Speech Language Therapy
Kids learn effective communication skills through life experiences and through play. However, children with developmental disabilities may need extra help.
Research demonstrates that speech and language therapy is extremely beneficial in the treatment of children with developmental disabilities. There are many evidenced-based intervention methods, such as articulation therapy, language intervention, social thinking/social skills intervention, and feeding/swallowing therapy. A speech language pathologist can provide children and their families with the necessary tools to maximize progress and success in the child’s communication development.
A child with a language delay or disorder may have difficulties with:
- Receptive Language – How a listener receives and understands a message from a communication partner.
- Expressive Communication – How one conveys wants, needs, and ideas to a communication partner by gesturing, speaking, writing, or signing.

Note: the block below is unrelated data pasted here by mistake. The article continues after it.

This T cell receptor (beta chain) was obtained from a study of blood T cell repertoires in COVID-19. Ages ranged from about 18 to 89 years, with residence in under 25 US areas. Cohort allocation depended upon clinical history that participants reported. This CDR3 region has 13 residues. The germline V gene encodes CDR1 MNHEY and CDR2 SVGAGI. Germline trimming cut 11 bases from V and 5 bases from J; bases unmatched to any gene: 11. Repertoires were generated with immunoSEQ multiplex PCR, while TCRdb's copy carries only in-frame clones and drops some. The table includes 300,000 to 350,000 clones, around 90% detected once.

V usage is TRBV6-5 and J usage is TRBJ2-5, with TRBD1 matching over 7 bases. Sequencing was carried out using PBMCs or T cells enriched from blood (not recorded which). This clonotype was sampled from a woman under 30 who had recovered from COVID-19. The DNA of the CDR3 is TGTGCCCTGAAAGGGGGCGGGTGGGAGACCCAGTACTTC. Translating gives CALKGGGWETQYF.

- Non-verbal Communication – Appropriately using eye contact, facial expressions, and gestures.
A child with a speech delay or disorder may have difficulties with:
- Articulation – Pronouncing sounds, syllables, or words incorrectly to the point that others cannot understand what is being said.
- Fluency – Flow of speech is interrupted by repetitions or prolonged sounds.
- Voice – Pitch, volume, or vocal quality that distract listeners from the message.
- Phonological Awareness – Understanding different ways language can be divided into smaller components and manipulated.
A child with a social skills/pragmatic delay or disorder may have difficulties with:
- Joint Attention – Involves two people actively sharing attention with respect to an object or event.
- Play Skills – Allows a child to learn and practice new skills central to language development, while building confidence and competency.
- Reciprocal Conversation – Socially acceptable and meaningful communication between two or more people.
A child with a swallowing and/or feeding disorder may have difficulties with:
- Chewing or swallowing.
- Trying new/unfamiliar foods.